Sermons

Summary: This message describes Jesus' response to the Pharisees because His disciples did not fast. The Pharisees opposition stemmed from a defense of the status quo. Jesus came to smash the status quo and create something new and superior.

#12 Parties, Patches and Wineskins

Series: Mark

March 15, 2020

Chuck Sligh

Several ideas and illustrations for this sermon were adapted from David Dykes’ sermon on SermonCentral.com, Old Whiners or New Wineskins.

TEXT: Mark 2:18-22 – "And the disciples of John and of the Pharisees used to fast: and they come and say unto him, Why do the disciples of John and of the Pharisees fast, but thy disciples fast not? 19 And Jesus said unto them, Can the children of the bridechamber fast, while the bridegroom is with them? as long as they have the bridegroom with them, they cannot fast. 20 But the days will come, when the bridegroom shall be taken away from them, and then shall they fast in those days. 21 No man also seweth a piece of new cloth on an old garment: else the new piece that filled it up taketh away from the old, and the rent is made worse. 22 And no man putteth new wine into old bottles: else the new wine doth burst the bottles, and the wine is spilled, and the bottles will be marred: but new wine must be put into new bottles."

INTRODUCTION

Have you ever known someone who was a chronic whiner? They’re constantly whining about their health, or the weather, their boss, their appearance, their spouse, their kids, or what’s going on in Washington. Do you know someone like that? Let me turn that around: Do you think anybody was thinking that about YOU?

Chronic whiners and complainers are everywhere. I came across a list of actual complaints that were sent to a travel agency.

• “On my holiday to Mumbai, India, I was disgusted to find that almost every restaurant served curry. I don’t like spicy food.”

• “The beach was too sandy. We had to clean everything when we returned to our room.”

• “No one told us there would be fish in the ocean. The children were scared.”

• “We went on holiday to Spain and had a problem with the taxi drivers as they all spoke Spanish.”

• “I was bitten by a mosquito. The brochure did not mention mosquitoes.”

Whiners. Who needs them?!

In our passage we’re going to discover there was a group of religious whiners who followed Jesus around complaining, and Jesus explains that they represent the old guard—a way of thinking and living that was to pass away, for someone and something new and vibrant and infinitely better had arrived..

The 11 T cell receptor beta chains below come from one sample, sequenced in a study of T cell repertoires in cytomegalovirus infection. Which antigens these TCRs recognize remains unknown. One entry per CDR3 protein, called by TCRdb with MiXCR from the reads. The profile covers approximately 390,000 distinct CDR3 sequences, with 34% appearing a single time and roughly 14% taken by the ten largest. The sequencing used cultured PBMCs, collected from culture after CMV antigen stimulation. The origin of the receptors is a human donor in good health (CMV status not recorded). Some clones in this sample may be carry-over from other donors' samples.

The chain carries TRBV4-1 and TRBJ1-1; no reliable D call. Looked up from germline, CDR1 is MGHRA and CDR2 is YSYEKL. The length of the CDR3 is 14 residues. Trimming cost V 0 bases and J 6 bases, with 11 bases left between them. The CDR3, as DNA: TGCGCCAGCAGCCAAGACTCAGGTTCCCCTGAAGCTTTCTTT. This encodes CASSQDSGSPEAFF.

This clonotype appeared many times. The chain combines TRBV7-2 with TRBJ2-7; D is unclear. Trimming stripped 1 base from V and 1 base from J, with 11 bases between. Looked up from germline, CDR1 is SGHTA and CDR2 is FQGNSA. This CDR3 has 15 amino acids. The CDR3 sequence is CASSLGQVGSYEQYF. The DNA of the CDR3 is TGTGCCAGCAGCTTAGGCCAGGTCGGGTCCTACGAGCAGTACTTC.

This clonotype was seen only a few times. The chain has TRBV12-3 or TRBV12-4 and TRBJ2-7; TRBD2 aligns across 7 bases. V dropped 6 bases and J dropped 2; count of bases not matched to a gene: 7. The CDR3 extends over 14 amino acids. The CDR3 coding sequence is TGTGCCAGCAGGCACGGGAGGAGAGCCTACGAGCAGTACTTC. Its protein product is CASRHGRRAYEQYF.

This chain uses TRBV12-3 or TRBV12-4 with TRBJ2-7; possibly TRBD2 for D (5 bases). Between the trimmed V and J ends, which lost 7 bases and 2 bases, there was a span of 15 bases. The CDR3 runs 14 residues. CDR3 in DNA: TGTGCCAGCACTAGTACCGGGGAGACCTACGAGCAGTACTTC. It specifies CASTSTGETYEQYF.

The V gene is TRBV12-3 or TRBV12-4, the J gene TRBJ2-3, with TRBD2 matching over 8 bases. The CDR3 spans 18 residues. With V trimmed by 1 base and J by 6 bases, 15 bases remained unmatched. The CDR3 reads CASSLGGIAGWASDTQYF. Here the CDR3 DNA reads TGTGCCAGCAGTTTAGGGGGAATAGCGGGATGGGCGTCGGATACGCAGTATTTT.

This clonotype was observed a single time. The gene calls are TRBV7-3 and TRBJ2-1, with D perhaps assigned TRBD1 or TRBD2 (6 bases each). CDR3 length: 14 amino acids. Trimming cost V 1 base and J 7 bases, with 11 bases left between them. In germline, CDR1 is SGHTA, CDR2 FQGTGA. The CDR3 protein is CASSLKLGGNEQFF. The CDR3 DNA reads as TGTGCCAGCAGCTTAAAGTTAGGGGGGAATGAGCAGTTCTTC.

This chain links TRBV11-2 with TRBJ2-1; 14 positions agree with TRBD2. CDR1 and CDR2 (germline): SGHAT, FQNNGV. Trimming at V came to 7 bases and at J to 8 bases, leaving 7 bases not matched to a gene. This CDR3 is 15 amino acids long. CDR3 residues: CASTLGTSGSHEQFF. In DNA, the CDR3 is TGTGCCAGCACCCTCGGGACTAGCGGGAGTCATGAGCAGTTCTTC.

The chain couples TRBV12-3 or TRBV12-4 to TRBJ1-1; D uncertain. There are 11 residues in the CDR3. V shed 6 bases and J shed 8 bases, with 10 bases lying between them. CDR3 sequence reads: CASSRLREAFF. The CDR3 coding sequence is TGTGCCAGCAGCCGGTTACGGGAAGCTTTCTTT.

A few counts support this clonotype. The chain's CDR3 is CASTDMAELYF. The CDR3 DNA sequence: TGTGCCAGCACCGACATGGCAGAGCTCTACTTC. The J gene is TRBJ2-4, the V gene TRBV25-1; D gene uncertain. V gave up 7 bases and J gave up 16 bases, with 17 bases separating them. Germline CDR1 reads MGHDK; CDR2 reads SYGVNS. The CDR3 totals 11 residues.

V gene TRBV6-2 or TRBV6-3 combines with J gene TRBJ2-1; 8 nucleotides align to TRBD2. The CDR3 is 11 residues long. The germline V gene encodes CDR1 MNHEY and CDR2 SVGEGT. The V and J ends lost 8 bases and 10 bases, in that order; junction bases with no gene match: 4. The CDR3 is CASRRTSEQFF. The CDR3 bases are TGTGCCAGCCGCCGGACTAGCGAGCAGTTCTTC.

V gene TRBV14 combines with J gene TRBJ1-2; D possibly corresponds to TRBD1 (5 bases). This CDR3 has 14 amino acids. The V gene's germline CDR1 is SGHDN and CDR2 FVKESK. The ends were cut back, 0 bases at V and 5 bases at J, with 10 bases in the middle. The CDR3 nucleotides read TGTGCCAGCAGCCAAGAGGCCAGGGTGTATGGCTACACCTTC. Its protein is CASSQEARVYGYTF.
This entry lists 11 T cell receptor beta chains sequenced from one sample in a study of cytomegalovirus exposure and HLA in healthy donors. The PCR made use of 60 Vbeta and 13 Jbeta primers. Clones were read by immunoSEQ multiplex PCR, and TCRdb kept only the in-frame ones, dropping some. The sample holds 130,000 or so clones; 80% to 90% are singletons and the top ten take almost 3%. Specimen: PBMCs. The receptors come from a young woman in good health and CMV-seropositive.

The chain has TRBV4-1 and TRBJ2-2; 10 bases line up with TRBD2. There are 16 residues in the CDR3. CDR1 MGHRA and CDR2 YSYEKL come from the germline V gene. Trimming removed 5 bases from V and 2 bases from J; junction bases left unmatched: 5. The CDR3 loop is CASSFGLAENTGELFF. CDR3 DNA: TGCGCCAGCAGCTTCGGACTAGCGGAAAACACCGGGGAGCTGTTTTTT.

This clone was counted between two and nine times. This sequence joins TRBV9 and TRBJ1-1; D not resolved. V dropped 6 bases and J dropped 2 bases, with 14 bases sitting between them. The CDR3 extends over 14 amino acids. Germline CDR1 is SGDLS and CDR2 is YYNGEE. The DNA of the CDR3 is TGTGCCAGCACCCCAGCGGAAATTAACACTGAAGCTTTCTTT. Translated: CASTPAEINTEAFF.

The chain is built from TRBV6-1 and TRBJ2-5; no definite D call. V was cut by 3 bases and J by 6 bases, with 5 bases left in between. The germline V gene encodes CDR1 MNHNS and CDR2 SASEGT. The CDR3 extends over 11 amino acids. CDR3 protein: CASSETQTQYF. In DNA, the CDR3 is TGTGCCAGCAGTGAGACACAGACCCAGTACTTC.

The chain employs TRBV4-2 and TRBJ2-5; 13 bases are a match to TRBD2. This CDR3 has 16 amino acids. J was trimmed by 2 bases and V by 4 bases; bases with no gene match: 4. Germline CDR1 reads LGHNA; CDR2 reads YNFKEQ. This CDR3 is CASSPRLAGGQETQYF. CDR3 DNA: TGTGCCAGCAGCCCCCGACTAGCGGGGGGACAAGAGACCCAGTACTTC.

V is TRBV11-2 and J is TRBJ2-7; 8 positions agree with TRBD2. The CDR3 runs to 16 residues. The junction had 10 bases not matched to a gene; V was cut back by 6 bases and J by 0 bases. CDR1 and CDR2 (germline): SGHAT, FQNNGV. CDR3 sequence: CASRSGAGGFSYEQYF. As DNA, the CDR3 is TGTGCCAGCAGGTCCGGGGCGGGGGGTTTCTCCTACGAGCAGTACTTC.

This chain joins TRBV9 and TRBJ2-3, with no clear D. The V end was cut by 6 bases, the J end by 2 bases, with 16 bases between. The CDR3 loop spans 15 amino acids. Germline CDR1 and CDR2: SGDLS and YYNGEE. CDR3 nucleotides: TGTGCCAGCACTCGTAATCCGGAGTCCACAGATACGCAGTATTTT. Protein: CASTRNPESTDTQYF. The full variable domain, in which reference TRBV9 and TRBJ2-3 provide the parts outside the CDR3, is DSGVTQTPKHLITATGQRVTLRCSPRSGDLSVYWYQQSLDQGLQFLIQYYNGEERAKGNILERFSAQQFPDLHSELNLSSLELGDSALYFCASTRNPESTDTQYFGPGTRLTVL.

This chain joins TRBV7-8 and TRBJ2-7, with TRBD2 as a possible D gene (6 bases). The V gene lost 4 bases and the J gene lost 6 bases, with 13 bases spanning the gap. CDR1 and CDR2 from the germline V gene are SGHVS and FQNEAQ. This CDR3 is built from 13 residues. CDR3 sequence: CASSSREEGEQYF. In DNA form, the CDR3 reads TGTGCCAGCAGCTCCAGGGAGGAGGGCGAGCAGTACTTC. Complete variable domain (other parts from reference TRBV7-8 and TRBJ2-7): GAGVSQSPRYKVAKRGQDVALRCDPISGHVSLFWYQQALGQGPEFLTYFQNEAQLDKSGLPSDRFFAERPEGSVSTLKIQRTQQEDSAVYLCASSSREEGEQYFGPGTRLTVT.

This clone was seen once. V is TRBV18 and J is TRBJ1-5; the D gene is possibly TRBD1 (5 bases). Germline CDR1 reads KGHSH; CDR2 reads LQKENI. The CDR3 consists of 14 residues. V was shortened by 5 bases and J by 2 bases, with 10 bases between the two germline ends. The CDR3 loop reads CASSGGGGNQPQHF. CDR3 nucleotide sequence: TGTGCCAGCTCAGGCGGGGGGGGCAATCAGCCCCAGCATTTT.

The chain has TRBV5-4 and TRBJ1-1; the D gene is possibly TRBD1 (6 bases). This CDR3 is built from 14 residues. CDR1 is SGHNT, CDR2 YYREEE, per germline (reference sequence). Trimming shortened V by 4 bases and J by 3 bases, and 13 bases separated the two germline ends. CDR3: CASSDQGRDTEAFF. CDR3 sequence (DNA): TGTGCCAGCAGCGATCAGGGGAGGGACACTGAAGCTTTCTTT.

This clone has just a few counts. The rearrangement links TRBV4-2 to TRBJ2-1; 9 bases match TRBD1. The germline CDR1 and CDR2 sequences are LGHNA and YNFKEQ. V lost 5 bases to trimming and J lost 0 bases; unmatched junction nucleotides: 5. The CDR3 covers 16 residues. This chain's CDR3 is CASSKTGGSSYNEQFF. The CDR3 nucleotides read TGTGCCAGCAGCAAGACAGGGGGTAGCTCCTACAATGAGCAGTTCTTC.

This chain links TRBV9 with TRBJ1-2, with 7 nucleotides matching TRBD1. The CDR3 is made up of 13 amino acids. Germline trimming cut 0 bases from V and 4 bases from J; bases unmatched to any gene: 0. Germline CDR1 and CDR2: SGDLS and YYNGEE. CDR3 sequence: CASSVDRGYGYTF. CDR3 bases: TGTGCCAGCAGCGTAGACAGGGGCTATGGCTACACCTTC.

Follow along with me in your Bible as I read Mark 2:18-22 – “And the disciples of John and of the Pharisees used to fast: and they come and say unto him, Why do the disciples of John and of the Pharisees fast, but thy disciples fast not? 19 And Jesus said unto them, Can the children of the bridechamber fast, while the bridegroom is with them? as long as they have the bridegroom with them, they cannot fast. 20 But the days will come, when the bridegroom shall be taken away from them, and then shall they fast in those days. 21 No man also seweth a piece of new cloth on an old garment: else the new piece that filled it up taketh away from the old, and the rent is made worse. 22 And no man putteth new wine into old bottles: else the new wine doth burst the bottles, and the wine is spilled, and the bottles will be marred: but new wine must be put into new bottles.”

The Pharisees were professional whiners. They followed Jesus around and criticized everything He did and said. In the previous passage, they whined that Jesus had hung out with sinners and outcasts at a feast Matthew had thrown. Jesus and His disciples were the party-goers and the Pharisees were the party-poopers.

In today’s passage, they hammered Jesus with another complaint. They whined, “John the Baptist’s disciples fast, and of course, we fast, but your boys don’t fast, so they’re not very religious!”

Jesus took their whining complaint and responded with three mini-parables. This is the first time Mark records a parable in his brief Gospel The word parable comes from the words “para-bole” which means “through alongside.” When Jesus told a parable, He told a natural, earthly story or made a natural, earthly analogy; then beside it, He tossed down a deep spiritual, heavenly truth. Someone described a parable as “an earthly story with a heavenly meaning.”

Some of Jesus’ parables are long and famous like the parable of the Prodigal Son, or the parable of the Good Samaritan. But these three parables in our text today are only a few words long. They have some explosive truths in them that signal a massive paradigm shift God was about to inaugurate. The first one is about a wedding party; the second is about a patch; and the third is about wineskins. Simple things, but with deep meanings.

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